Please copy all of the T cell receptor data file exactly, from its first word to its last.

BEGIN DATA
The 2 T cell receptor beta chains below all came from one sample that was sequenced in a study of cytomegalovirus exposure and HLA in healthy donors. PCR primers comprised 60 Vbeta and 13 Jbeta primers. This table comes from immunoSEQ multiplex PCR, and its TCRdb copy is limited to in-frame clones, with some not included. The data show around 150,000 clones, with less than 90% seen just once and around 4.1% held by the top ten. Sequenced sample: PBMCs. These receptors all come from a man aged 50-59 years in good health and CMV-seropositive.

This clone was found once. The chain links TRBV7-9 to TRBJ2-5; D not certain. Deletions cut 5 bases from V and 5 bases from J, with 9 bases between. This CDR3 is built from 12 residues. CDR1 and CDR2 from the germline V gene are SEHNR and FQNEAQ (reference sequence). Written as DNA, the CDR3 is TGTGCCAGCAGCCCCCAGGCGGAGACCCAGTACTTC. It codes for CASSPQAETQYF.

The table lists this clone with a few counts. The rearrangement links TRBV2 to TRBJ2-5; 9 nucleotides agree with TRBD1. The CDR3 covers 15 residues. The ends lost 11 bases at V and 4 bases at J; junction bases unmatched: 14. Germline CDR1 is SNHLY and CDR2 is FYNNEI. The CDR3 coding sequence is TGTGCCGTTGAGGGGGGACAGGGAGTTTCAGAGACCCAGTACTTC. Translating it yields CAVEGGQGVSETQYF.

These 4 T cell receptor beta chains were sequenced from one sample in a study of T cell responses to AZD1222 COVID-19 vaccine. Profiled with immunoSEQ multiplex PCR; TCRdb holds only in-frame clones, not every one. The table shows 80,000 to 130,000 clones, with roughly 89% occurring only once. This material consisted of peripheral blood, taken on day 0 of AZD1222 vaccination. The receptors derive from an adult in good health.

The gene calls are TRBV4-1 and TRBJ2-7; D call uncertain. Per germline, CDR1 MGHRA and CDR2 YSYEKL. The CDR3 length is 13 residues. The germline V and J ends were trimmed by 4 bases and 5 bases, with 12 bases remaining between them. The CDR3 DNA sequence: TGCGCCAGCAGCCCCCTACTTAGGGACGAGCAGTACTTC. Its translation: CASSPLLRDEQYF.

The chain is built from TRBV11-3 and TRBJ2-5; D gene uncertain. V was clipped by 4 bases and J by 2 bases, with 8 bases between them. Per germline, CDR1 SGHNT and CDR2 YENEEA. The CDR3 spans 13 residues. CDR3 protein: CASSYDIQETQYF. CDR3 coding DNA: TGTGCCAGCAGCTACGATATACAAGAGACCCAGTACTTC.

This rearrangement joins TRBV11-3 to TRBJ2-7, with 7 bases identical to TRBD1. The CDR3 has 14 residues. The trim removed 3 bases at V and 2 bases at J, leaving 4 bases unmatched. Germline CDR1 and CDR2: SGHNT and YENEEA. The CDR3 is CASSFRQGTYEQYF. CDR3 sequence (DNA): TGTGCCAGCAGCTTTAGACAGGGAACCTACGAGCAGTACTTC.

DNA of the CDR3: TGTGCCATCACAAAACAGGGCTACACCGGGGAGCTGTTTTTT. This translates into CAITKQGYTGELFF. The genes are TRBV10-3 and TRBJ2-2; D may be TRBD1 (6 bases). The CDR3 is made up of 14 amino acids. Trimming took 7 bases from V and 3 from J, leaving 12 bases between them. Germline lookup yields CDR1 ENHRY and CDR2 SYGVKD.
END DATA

The 2 T cell receptor beta chains below all came from one sample that was sequenced in a study of cytomegalovirus exposure and HLA in healthy donors. PCR primers comprised 60 Vbeta and 13 Jbeta primers. This table comes from immunoSEQ multiplex PCR, and its TCRdb copy is limited to in-frame clones, with some not included. The data show around 150,000 clones, with less than 90% seen just once and around 4.1% held by the top ten. Sequenced sample: PBMCs. These receptors all come from a man aged 50-59 years in good health and CMV-seropositive.

This clone was found once. The chain links TRBV7-9 to TRBJ2-5; D not certain. Deletions cut 5 bases from V and 5 bases from J, with 9 bases between. This CDR3 is built from 12 residues. CDR1 and CDR2 from the germline V gene are SEHNR and FQNEAQ (reference sequence). Written as DNA, the CDR3 is TGTGCCAGCAGCCCCCAGGCGGAGACCCAGTACTTC. It codes for CASSPQAETQYF.

The table lists this clone with a few counts. The rearrangement links TRBV2 to TRBJ2-5; 9 nucleotides agree with TRBD1. The CDR3 covers 15 residues. The ends lost 11 bases at V and 4 bases at J; junction bases unmatched: 14. Germline CDR1 is SNHLY and CDR2 is FYNNEI. The CDR3 coding sequence is TGTGCCGTTGAGGGGGGACAGGGAGTTTCAGAGACCCAGTACTTC. Translating it yields CAVEGGQGVSETQYF.

These 4 T cell receptor beta chains were sequenced from one sample in a study of T cell responses to AZD1222 COVID-19 vaccine. Profiled with immunoSEQ multiplex PCR; TCRdb holds only in-frame clones, not every one. The table shows 80,000 to 130,000 clones, with roughly 89% occurring only once. This material consisted of peripheral blood, taken on day 0 of AZD1222 vaccination. The receptors derive from an adult in good health.

The gene calls are TRBV4-1 and TRBJ2-7; D call uncertain. Per germline, CDR1 MGHRA and CDR2 YSYEKL. The CDR3 length is 13 residues. The germline V and J ends were trimmed by 4 bases and 5 bases, with 12 bases remaining between them. The CDR3 DNA sequence: TGCGCCAGCAGCCCCCTACTTAGGGACGAGCAGTACTTC. Its translation: CASSPLLRDEQYF.

The chain is built from TRBV11-3 and TRBJ2-5; D gene uncertain. V was clipped by 4 bases and J by 2 bases, with 8 bases between them. Per germline, CDR1 SGHNT and CDR2 YENEEA. The CDR3 spans 13 residues. CDR3 protein: CASSYDIQETQYF. CDR3 coding DNA: TGTGCCAGCAGCTACGATATACAAGAGACCCAGTACTTC.

This rearrangement joins TRBV11-3 to TRBJ2-7, with 7 bases identical to TRBD1. The CDR3 has 14 residues. The trim removed 3 bases at V and 2 bases at J, leaving 4 bases unmatched. Germline CDR1 and CDR2: SGHNT and YENEEA. The CDR3 is CASSFRQGTYEQYF. CDR3 sequence (DNA): TGTGCCAGCAGCTTTAGACAGGGAACCTACGAGCAGTACTTC.

DNA of the CDR3: TGTGCCATCACAAAACAGGGCTACACCGGGGAGCTGTTTTTT. This translates into CAITKQGYTGELFF. The genes are TRBV10-3 and TRBJ2-2; D may be TRBD1 (6 bases). The CDR3 is made up of 14 amino acids. Trimming took 7 bases from V and 3 from J, leaving 12 bases between them. Germline lookup yields CDR1 ENHRY and CDR2 SYGVKD.